Businesses around the world have realized their ethical obligations and have stopped importing natural resources from occupied Western Sahara. For example, Yara, the world's biggest fertilizer company, terminated the imports to Norway in 2005, for ethical reasons
In addition to ethical concerns, the companies involved in this trade should be aware that the trade is most probably in violation of international law.
The International Court of Justice in its 1975 Western Sahara Advisory Opinion established that Morocco has no legal claim to Western Sahara. That same opinion affirmed that the Sahrawi population has a right to self-determination, which includes, inter alia, the right of permanent sovereignty over its natural resources. Permanent sovereignty over natural resources is a customary principle of international law. Numerous resolutions of the United Nations Security Council and General Assembly and a legal opinion by the former UN Under-Secretary General of Legal Affairs, Mr. Hans Corell on 29 January 2002 affirm this position. Because the Sahrawis have not been able to exercise their right to self-determination, and because they have not been properly consulted, trade with Morocco of natural resources emanating from Western Sahara is a violation of the Sahrawis’ right to permanent sovereignty over their resources.
It appears that your company has not consulted either with Sahrawis or their internationally recognized representatives, the Polisario Front.
We hereby appeal to PCS to do the same as Yara, R-Bulk, Jinhui and other companies: We urge you to demonstrate your attachment to international legality, human rights and basic standards of corporate social responsibility by reconsidering your involvement in shipping phosphate of Western Sahara origin.
We urge PotashCorp to issue a statement that your company intends to no longer import phosphates from occupied Western Sahara.
We will be more than happy to provide you with any additional information that you may require to study this matter more closely.
Any reply could be sent to the Louisiana section of Western Sahara Resource Watch,
Ms Christina Kiel, at email@example.com.
Western Sahara Resource Watch, Section Louisiana
Western Sahara Research Watch is an international non-governmental coalition of organizations and individuals working for the protection of natural resources in WS.
Mr. Thomas J. Regan, Jr.
PCS Phosphate and PCS Nitrogen
Mr. Hanson Leonard
PO Box 307
Geismar, Louisiana 70734
Mr. Udo Wiese,
H. Vogemann GmbH
Mr. Martin Egvang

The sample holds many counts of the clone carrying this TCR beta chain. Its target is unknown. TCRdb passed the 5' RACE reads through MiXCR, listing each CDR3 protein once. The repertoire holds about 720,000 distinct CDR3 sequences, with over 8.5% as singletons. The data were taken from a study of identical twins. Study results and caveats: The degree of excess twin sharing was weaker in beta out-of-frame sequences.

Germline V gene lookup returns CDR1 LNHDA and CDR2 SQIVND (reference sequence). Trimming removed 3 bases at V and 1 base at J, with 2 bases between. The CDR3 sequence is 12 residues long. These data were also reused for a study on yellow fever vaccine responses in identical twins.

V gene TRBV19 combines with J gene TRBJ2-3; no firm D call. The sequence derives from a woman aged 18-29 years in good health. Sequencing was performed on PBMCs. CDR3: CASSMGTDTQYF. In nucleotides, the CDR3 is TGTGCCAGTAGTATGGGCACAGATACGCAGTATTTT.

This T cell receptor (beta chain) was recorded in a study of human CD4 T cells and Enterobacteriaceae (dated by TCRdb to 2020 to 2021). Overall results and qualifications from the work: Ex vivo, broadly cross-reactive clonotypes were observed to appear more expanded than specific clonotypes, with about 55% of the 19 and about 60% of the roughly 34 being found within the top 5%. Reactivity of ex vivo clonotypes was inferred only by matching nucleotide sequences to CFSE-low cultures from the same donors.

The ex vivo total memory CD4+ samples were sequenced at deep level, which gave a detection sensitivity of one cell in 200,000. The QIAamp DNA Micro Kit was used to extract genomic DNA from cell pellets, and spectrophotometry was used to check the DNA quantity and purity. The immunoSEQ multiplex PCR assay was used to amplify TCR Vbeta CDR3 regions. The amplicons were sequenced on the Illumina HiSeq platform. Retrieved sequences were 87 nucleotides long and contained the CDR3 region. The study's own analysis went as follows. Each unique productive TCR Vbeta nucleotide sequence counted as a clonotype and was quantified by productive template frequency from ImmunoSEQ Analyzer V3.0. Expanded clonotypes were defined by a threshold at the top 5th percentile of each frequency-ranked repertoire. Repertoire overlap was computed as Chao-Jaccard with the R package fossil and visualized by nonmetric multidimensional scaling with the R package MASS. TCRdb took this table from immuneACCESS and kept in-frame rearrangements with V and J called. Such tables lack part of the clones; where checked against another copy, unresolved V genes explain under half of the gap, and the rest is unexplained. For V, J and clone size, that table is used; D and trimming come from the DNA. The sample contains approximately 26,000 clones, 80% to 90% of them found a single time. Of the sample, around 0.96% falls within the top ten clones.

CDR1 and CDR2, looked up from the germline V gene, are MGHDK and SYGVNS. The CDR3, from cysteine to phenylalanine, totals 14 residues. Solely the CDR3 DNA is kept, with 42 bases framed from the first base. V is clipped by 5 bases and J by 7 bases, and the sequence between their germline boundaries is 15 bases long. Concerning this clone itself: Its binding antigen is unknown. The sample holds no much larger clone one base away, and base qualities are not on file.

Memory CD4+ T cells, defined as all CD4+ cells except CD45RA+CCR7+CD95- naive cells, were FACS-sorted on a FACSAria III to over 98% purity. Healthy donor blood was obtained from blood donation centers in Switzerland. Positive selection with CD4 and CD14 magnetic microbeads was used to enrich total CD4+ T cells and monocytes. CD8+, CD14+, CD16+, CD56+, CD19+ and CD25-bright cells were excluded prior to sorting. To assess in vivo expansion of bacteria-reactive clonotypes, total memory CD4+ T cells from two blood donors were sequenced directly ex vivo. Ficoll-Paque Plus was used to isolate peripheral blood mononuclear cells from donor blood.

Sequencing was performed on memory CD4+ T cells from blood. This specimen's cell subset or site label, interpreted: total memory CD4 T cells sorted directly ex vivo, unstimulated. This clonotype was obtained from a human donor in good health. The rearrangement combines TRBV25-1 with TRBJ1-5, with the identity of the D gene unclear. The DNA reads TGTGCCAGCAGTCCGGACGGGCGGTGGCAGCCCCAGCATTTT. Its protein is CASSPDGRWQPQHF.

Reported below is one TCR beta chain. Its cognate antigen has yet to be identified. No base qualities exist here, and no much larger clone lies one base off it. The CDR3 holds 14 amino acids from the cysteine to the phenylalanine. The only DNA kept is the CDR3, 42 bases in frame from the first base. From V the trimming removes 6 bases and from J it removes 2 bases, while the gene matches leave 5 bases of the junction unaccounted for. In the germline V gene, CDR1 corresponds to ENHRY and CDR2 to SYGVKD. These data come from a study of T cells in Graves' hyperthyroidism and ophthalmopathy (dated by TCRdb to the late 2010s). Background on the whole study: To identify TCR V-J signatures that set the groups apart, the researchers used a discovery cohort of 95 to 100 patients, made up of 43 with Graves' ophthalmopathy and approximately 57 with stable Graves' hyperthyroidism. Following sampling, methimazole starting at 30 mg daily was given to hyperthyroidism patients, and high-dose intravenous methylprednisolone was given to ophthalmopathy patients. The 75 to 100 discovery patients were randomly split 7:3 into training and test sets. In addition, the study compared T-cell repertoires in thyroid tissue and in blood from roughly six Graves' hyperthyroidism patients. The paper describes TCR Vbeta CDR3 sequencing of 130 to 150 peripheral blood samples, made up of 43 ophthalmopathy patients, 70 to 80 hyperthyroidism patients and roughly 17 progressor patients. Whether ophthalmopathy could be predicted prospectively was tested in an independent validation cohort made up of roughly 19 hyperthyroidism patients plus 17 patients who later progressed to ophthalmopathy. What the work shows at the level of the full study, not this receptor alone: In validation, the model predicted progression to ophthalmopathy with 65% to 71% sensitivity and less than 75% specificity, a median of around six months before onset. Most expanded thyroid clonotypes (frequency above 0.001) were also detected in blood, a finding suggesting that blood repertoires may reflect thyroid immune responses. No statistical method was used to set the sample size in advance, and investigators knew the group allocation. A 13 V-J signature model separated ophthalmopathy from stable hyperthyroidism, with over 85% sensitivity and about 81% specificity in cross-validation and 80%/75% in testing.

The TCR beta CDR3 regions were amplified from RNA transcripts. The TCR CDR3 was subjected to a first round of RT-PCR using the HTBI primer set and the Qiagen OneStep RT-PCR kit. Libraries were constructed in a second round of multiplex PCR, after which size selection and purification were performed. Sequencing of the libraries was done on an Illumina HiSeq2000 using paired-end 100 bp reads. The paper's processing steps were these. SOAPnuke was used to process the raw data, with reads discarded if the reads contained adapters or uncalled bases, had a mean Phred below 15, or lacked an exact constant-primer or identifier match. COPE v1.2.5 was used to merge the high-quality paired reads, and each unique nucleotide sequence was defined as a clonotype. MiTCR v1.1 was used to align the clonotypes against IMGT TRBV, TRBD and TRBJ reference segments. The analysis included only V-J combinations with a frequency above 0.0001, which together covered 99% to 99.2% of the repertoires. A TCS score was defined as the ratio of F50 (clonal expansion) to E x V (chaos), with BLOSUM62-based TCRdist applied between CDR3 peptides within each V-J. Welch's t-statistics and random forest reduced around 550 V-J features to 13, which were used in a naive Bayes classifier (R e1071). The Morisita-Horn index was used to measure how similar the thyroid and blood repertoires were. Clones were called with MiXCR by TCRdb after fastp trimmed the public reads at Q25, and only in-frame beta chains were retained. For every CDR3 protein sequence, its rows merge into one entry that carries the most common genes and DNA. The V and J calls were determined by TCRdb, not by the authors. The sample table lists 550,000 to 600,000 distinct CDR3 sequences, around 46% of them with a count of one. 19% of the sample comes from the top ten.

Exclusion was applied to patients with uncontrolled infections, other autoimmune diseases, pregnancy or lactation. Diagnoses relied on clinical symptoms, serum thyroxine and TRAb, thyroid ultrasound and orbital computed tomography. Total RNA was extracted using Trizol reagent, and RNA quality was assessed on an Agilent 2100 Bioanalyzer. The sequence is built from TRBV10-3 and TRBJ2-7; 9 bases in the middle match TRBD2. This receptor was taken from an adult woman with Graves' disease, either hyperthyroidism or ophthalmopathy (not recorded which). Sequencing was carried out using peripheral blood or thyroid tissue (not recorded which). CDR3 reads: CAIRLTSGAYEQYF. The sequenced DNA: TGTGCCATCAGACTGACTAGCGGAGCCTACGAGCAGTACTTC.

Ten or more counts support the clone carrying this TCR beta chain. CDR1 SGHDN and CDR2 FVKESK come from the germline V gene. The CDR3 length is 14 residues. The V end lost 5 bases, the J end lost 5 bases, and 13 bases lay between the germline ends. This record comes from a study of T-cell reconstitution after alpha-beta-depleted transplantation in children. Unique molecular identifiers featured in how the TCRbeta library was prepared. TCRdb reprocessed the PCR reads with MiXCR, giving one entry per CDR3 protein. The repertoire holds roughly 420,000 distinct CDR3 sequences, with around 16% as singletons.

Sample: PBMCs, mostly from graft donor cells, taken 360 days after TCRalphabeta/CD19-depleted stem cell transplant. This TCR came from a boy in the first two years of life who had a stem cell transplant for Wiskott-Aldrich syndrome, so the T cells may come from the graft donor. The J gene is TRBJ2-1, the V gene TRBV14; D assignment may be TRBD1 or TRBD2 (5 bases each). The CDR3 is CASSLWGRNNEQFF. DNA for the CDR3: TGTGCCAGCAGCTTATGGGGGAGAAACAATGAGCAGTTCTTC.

Two so-called reefers, or refrigerated ships, have recently visited El Aaiun harbour in occupied Western Sahara, for transport of frozen fish to Russia and China.
The two vessels, Sunny Maria and Young Duck, transports frozen fish from occupied Western Sahara to markets in Russia and China.
Sunny Maria (IMO number 7734545)
The Belize flagged vessel is operated by Shipdeal Corp, and registered owner is Baltor & Co. S.A.
Stopped over in El Aaiun between 17th and 21st of November this year. The vessel is known for carrying out fish transports, and from what WSRW knows, the vessel is now heading towards China.
Young Duck (IMO number 7916296)
Stopped over in El Aaiun from the 14th to the 24th of November. Young Duck is owned and operated by the Korean firm Youngduck Shipping Co. Ltd, and seems to be heading towards Russia.
A third vessel, not a reefer, the cargo ship Rhino (IMO 7616860), on 30th of October this year passed through the Kiel canal, on its way from El Aaiun to Kaliningrad. It is still unclear, however, what kind of cargo the vessel picked up in occupied Western Sahara on its way to Kaliningrad. The vessel used to be sailing for the Norwegian shipping company Boa, but is not any longer. In what possibly can be a related shipment, Rhino was on 7th of September 2008 spotted in Rijeka, Croatia, a phosphate importing harbour.
Shortly before the Government of New Zealand changed, the former Minister of Trade, Hon Phil Goff, wrote two letters regarding the natural resource exploitation. Read them here.
In one letter from Mr. Goff to Patricia Kane, 7 July 2008, the Minister states that he had discussed the benefit for the Sahrawi people of such trade, together with the Moroccan government.
"I was told by Morocco that the local community is benefiting through the provision of money, jobs, infrastructure and services. Clearly, however, such benefits are not applied to support for the excercise of the right to self-determination, including independence: Morocco continues to claim sovereignty over the Western Sahara.
Whatever the rights and wrongs of Morocco's approach, the responsibility is Morocco's. New Zealand companies breach no laws in importing phosphate extracted from Western Sahara, or marketing fish caught off its coast".
Read the entire letter here: page 1, page 2.
In another letter, from Hon Phil Goff to the New Zealand Western Sahara Association, the Minister repeats the arguments that Morocco's activities in Western Sahara are Morocco's responsibilities, and not of New Zealand.
"Extraction of the phosphates by Morocco does, however, give rise to considerations of the international legal principles involved in the administration of non-self-governing territories. These are issues for Morocco to consider".
Read the entire letter from Goff to the New Zealand Western Sahara Association, 8 September 2008 here, which is a response from a letter sent by the New Zealand Western Sahara Association on 27th of January this year.
The new government in New Zealand, headed by the center-right National Party, took office end of November 2008. No statements on New Zealand's important role in the natural resource exploitation of Western Sahara have so far been issued by the new government.